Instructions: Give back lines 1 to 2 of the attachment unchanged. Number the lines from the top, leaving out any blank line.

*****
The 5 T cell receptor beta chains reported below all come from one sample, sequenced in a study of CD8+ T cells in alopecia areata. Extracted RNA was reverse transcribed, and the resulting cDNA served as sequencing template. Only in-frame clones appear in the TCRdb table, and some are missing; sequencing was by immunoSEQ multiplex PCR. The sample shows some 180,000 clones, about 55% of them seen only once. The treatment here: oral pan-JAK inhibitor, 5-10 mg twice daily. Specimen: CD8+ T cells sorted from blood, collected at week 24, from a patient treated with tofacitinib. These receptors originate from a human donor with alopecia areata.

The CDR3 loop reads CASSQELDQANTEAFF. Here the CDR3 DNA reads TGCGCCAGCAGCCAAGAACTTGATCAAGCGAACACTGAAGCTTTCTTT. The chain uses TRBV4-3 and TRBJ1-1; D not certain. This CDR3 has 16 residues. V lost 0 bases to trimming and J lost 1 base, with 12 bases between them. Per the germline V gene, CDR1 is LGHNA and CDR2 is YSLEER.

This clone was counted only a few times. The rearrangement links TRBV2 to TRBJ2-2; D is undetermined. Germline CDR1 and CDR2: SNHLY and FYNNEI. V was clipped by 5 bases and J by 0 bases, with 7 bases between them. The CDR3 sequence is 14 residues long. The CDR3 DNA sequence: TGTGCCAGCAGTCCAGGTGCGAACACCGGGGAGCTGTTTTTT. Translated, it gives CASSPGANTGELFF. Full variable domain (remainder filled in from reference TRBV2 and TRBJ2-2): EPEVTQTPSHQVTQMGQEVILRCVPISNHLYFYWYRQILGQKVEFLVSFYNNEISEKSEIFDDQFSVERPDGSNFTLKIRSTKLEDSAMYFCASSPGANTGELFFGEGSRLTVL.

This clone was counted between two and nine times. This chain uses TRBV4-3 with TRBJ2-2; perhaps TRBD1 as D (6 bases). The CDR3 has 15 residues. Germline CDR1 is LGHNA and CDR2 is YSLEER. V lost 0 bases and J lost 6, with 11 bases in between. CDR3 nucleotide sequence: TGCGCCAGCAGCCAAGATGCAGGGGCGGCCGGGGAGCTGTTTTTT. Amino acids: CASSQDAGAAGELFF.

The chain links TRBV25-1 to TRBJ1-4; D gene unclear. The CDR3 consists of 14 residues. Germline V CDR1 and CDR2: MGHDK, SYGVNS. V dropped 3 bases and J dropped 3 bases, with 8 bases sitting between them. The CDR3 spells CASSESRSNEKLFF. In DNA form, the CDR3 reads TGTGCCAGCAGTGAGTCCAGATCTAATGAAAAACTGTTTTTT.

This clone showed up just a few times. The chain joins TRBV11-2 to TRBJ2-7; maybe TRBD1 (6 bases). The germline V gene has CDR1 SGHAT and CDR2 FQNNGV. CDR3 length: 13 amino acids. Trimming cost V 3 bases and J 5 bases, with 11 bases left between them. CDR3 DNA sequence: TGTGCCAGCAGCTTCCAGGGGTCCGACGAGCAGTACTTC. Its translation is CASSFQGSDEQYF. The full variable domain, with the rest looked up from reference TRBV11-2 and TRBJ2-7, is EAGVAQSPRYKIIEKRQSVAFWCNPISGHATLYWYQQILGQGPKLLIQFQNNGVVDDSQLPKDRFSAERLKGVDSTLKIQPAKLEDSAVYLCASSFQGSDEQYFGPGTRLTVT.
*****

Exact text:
The 5 T cell receptor beta chains reported below all come from one sample, sequenced in a study of CD8+ T cells in alopecia areata. Extracted RNA was reverse transcribed, and the resulting cDNA served as sequencing template. Only in-frame clones appear in the TCRdb table, and some are missing; sequencing was by immunoSEQ multiplex PCR. The sample shows some 180,000 clones, about 55% of them seen only once. The treatment here: oral pan-JAK inhibitor, 5-10 mg twice daily. Specimen: CD8+ T cells sorted from blood, collected at week 24, from a patient treated with tofacitinib. These receptors originate from a human donor with alopecia areata.

The CDR3 loop reads CASSQELDQANTEAFF. Here the CDR3 DNA reads TGCGCCAGCAGCCAAGAACTTGATCAAGCGAACACTGAAGCTTTCTTT. The chain uses TRBV4-3 and TRBJ1-1; D not certain. This CDR3 has 16 residues. V lost 0 bases to trimming and J lost 1 base, with 12 bases between them. Per the germline V gene, CDR1 is LGHNA and CDR2 is YSLEER.